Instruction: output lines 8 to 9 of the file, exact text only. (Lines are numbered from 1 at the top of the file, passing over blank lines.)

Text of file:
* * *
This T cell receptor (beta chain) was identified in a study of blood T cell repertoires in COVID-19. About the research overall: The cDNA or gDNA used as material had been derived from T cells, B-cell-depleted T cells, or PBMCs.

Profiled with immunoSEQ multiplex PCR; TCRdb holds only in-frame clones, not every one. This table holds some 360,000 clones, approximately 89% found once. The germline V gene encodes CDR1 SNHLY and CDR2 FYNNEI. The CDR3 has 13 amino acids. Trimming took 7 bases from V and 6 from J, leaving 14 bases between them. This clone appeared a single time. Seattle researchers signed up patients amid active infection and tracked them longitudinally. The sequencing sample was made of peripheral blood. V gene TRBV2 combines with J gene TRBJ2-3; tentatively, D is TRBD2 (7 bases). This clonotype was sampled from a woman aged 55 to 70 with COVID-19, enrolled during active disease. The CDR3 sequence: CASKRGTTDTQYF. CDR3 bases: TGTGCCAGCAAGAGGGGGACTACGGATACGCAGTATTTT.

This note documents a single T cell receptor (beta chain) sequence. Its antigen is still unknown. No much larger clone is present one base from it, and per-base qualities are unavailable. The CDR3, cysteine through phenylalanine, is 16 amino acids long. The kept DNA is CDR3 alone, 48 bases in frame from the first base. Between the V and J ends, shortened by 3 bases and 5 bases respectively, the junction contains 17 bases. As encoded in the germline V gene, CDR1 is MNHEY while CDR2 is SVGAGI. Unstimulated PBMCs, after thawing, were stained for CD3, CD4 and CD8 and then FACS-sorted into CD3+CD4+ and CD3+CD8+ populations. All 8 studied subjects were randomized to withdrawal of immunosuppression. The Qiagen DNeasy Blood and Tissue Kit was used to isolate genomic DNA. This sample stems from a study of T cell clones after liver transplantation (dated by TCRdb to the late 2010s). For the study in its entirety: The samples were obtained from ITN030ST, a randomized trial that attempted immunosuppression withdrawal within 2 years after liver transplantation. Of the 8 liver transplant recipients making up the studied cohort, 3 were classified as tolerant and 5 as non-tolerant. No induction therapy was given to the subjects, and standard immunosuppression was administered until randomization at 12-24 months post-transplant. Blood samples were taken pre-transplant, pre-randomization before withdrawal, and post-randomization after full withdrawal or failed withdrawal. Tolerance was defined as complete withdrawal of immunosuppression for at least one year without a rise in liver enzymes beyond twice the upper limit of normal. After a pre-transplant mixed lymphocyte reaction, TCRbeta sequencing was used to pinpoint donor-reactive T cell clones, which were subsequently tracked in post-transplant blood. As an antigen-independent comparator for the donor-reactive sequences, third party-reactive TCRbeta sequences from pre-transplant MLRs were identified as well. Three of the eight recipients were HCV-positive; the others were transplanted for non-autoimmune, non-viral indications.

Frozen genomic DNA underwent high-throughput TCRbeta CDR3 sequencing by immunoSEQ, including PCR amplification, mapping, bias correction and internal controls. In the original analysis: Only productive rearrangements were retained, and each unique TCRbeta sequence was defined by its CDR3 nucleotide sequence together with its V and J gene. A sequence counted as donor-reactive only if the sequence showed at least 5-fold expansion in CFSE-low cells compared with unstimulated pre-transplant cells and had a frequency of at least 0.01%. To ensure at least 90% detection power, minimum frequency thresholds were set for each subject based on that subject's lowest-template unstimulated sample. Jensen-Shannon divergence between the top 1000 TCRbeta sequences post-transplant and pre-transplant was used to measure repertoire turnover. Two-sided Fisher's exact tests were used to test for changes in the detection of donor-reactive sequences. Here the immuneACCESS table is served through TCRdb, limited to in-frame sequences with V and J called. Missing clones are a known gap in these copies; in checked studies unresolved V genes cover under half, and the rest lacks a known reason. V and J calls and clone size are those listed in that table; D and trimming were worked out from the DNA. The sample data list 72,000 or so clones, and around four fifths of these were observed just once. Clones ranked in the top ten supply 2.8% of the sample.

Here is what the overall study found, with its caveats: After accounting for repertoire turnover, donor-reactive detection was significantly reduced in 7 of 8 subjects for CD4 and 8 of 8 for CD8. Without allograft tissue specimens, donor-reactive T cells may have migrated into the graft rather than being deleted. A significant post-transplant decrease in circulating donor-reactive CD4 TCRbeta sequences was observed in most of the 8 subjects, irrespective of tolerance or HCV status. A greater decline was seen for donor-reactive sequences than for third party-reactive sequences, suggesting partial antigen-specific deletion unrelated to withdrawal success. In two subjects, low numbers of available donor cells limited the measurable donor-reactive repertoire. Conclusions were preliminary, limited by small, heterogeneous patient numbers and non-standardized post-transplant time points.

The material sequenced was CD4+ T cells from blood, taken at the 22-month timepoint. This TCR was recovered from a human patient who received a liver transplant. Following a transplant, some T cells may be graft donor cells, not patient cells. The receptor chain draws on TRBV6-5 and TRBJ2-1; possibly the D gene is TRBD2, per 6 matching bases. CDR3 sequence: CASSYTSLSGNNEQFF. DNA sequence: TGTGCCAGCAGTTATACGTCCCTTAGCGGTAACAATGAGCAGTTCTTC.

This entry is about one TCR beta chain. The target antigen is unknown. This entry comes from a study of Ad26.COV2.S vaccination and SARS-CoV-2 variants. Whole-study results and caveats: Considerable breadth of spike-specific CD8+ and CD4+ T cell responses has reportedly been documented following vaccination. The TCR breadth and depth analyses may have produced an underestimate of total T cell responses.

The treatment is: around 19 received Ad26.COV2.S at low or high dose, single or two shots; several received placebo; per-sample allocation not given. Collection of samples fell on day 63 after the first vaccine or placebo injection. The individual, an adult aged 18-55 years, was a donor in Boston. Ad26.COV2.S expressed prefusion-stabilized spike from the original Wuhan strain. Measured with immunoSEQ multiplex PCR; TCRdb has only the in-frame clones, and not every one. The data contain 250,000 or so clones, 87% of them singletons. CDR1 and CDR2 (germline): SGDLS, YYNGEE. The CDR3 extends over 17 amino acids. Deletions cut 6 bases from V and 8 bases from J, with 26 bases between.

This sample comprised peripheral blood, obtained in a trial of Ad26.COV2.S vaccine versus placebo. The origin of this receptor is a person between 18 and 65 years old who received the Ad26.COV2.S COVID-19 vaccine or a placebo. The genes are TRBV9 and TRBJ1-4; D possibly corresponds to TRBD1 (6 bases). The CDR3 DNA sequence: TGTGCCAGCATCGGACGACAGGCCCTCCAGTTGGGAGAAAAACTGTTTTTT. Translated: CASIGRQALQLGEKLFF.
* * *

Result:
The treatment is: around 19 received Ad26.COV2.S at low or high dose, single or two shots; several received placebo; per-sample allocation not given. Collection of samples fell on day 63 after the first vaccine or placebo injection. The individual, an adult aged 18-55 years, was a donor in Boston. Ad26.COV2.S expressed prefusion-stabilized spike from the original Wuhan strain. Measured with immunoSEQ multiplex PCR; TCRdb has only the in-frame clones, and not every one. The data contain 250,000 or so clones, 87% of them singletons. CDR1 and CDR2 (germline): SGDLS, YYNGEE. The CDR3 extends over 17 amino acids. Deletions cut 6 bases from V and 8 bases from J, with 26 bases between.

This sample comprised peripheral blood, obtained in a trial of Ad26.COV2.S vaccine versus placebo. The origin of this receptor is a person between 18 and 65 years old who received the Ad26.COV2.S COVID-19 vaccine or a placebo. The genes are TRBV9 and TRBJ1-4; D possibly corresponds to TRBD1 (6 bases). The CDR3 DNA sequence: TGTGCCAGCATCGGACGACAGGCCCTCCAGTTGGGAGAAAAACTGTTTTTT. Translated: CASIGRQALQLGEKLFF.